What is the problem? Federal environmental regulations run rampant are constricting the ability of companies to gain the permits that they need to mine for coal. It is not just businessmen who suffer from these federal regulations. Working men, engaged in real work, cannot find jobs in the coal-mining industry because of environmental regulations run wild. Bill Bissett, president of the Kentucky Coal Association, notes that 30 permits that had been issued to mine for coal have since been withdrawn owing to environmental concerns. Bissett points out that investors, who are needed to help begin mining operations, can easily be scared off by these roadblocks.
These environmental policies also hit hardest regions like the West Virginia, Virginia, Ohio, Tennessee, Pennsylvania, and Kentucky coalfields, whose inhabitants have historically been the working poor — those who do not go on welfare, but who need the coal mining jobs to provide for their families. Some of them held a rally on September 15 in Washington, D.C., to pressure the Obama administration to loosen coal mining regulations that, these workers say, effectively throttles the coal mining industry in their region.
The Obama administration, which loves to cite the “multiplier effect” of employment, must consider that shutting down good-paying jobs in a region affects the whole job community, from waitresses in cafes to sales staff in department stories. These coal miners would doubtless find a sympathetic ear from the Gulf of Mexico oil-rig workers who were effectively given pink slips when Obama overreacted to the Gulf oil spill by banning all operations. Those who invest in these energy-producing activities, in Appalachia or the Gulf of Mexico, must also wonder about the President’s insistence that business begin to invest in the economy again.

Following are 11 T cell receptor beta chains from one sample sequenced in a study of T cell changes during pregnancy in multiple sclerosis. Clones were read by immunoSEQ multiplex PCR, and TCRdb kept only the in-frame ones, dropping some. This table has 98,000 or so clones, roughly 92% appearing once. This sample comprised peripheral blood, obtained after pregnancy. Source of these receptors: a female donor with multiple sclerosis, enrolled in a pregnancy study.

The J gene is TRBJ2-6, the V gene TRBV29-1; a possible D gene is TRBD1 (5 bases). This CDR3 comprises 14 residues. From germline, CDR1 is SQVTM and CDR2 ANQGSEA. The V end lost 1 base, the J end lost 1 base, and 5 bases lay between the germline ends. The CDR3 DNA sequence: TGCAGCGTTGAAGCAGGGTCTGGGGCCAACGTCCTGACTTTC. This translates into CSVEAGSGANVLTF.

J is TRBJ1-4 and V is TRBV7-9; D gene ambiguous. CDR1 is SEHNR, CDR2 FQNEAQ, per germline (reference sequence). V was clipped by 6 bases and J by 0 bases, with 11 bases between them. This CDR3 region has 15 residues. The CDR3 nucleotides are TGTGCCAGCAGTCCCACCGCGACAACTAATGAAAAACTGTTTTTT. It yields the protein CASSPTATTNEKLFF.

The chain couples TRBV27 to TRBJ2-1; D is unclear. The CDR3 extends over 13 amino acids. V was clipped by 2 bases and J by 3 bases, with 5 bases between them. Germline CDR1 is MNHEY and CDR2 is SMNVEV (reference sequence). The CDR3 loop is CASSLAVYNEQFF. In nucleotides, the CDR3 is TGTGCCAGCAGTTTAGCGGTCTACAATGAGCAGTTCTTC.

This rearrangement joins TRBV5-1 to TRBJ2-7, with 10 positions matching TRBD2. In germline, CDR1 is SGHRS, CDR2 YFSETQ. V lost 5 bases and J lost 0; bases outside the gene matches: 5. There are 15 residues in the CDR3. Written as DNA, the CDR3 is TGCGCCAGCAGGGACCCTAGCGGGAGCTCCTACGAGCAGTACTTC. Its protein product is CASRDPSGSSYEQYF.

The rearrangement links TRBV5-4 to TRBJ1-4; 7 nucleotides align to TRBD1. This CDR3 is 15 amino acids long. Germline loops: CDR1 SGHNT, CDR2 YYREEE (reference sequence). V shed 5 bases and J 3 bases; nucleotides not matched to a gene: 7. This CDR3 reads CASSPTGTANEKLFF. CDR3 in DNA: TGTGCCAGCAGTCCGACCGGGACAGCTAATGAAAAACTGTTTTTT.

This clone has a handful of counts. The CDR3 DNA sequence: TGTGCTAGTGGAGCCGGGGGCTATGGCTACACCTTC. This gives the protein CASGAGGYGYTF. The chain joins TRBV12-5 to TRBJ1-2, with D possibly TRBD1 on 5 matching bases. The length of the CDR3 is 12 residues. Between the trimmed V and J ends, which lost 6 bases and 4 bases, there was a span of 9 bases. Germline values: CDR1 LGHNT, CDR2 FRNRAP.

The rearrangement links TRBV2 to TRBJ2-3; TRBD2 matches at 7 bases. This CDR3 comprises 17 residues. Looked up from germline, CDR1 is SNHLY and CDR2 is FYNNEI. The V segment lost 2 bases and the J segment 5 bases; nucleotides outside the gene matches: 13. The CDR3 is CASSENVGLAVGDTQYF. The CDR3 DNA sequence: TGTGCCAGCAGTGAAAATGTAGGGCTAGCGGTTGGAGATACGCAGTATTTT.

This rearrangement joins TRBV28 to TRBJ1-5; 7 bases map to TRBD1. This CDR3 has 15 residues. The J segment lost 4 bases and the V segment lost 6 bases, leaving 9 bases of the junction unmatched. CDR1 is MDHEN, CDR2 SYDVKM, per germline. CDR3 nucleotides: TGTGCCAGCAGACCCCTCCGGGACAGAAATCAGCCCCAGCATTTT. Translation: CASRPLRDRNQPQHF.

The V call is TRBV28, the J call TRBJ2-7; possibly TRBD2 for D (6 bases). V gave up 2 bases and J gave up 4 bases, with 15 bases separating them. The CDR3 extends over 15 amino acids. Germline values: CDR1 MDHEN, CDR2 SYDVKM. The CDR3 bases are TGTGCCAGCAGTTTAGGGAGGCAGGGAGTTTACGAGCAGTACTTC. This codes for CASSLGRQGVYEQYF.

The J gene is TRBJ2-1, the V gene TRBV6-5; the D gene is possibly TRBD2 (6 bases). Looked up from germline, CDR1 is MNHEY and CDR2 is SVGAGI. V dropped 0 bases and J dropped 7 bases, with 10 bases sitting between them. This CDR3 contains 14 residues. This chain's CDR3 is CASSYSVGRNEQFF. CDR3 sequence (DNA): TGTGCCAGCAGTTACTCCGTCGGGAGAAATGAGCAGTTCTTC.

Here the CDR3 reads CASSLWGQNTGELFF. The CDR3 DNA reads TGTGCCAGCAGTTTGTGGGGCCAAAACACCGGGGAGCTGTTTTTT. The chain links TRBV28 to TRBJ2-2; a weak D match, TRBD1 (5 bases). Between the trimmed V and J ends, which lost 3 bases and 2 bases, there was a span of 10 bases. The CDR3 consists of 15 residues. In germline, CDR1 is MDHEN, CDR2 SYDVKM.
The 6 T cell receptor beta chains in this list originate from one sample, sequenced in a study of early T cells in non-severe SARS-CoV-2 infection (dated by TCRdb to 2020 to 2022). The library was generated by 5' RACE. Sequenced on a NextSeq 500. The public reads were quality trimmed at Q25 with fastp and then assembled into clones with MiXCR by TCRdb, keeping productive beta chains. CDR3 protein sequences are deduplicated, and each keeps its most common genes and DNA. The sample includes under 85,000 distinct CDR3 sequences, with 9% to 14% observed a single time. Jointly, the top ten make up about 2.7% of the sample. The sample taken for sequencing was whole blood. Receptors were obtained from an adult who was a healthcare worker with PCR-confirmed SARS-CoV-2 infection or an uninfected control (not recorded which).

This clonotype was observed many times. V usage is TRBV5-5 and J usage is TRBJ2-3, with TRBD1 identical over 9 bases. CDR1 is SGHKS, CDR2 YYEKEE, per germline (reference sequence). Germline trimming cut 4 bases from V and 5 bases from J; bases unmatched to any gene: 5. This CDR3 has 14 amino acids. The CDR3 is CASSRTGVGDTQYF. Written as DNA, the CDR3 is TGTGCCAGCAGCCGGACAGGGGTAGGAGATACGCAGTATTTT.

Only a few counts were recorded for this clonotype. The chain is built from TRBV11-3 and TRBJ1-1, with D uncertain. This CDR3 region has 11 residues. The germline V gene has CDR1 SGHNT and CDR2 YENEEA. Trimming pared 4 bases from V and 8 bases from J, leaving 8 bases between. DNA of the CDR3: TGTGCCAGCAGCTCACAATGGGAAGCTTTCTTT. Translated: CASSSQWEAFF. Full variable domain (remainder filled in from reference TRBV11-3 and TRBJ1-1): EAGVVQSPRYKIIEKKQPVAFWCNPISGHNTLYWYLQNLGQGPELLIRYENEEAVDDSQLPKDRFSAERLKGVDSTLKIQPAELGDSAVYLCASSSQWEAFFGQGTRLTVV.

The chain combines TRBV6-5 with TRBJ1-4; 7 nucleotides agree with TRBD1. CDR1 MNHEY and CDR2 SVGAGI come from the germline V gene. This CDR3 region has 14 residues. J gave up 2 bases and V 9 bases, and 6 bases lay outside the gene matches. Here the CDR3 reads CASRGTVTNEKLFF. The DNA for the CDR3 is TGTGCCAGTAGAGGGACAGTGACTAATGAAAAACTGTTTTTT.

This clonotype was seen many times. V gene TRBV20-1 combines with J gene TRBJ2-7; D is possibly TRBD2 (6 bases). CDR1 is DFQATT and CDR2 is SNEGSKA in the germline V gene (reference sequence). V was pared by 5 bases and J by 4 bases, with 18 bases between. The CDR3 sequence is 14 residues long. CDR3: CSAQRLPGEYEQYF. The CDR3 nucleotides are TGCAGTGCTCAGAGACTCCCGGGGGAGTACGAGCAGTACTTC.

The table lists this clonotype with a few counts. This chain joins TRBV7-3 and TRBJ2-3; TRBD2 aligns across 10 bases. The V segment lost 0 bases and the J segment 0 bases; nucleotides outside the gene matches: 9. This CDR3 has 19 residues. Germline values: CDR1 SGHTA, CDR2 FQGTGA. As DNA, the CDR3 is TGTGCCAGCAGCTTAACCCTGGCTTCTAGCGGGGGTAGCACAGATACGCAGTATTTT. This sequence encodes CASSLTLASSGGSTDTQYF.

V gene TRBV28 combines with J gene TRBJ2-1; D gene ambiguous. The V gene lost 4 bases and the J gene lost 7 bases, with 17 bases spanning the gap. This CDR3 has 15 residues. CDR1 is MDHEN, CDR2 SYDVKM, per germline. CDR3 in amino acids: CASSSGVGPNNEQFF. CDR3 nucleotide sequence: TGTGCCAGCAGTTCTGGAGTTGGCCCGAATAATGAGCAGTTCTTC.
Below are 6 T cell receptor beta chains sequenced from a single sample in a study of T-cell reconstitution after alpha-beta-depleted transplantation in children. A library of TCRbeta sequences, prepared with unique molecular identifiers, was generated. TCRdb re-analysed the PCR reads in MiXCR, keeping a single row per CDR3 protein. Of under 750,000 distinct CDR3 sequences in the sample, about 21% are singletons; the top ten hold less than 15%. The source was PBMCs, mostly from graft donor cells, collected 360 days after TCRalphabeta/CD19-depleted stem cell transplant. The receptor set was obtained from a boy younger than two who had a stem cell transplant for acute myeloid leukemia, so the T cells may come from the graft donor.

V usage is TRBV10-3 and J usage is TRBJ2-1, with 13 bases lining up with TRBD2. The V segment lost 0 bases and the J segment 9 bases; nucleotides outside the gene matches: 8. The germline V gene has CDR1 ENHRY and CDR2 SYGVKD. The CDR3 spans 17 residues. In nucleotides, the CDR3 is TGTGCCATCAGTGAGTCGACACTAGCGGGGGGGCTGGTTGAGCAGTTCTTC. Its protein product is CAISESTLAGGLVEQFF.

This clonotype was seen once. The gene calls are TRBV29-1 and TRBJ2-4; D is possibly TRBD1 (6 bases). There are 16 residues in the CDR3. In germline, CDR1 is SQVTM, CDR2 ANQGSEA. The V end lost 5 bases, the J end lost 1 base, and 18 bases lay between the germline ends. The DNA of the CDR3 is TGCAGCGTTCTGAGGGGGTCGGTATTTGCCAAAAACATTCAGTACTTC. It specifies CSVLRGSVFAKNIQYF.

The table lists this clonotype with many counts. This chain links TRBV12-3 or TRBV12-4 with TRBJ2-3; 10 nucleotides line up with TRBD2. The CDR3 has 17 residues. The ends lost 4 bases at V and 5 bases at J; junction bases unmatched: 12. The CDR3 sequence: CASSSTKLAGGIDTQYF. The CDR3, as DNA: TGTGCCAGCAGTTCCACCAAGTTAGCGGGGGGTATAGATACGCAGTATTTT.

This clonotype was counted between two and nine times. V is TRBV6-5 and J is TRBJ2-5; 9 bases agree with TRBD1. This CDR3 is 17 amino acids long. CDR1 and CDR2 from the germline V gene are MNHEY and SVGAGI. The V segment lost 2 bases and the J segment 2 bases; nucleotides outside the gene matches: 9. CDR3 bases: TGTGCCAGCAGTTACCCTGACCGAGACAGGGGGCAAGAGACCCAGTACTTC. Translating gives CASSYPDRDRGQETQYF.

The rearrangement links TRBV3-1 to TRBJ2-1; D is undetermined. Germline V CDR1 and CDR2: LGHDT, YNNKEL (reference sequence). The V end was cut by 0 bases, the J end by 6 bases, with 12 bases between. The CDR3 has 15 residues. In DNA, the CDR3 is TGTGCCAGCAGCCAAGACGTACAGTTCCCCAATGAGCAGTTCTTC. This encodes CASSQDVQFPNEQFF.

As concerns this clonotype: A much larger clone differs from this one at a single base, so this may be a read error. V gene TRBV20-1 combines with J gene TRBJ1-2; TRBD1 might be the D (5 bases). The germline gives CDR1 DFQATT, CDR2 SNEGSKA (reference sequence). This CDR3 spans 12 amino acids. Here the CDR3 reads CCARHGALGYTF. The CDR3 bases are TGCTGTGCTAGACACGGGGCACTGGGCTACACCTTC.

The timing of the regulations is dubious. The Environmental Protection Agency, at a time when both energy costs and unemployment are high, has chosen to increase restrictions on coal mining on the grounds that the explosives used to remove mountain surfaces sends debris into rivers and streams and so endangers the environment.
Senate Republicans, who side with the workers and coal mine operators, estimate that the EPA regulations jeopardize one quarter of the coal mining jobs in the region. Industry associations concur.
The energy “problems” of America are the consequence of misguided statism. Oil, coal, and natural gas exist in abundance and the extent of unproven reserves of these resources could easily double or triple those reserves if exploration were not impeded by an angry nest of environmental interest groups, sympathetic politicians, and compliant federal judges.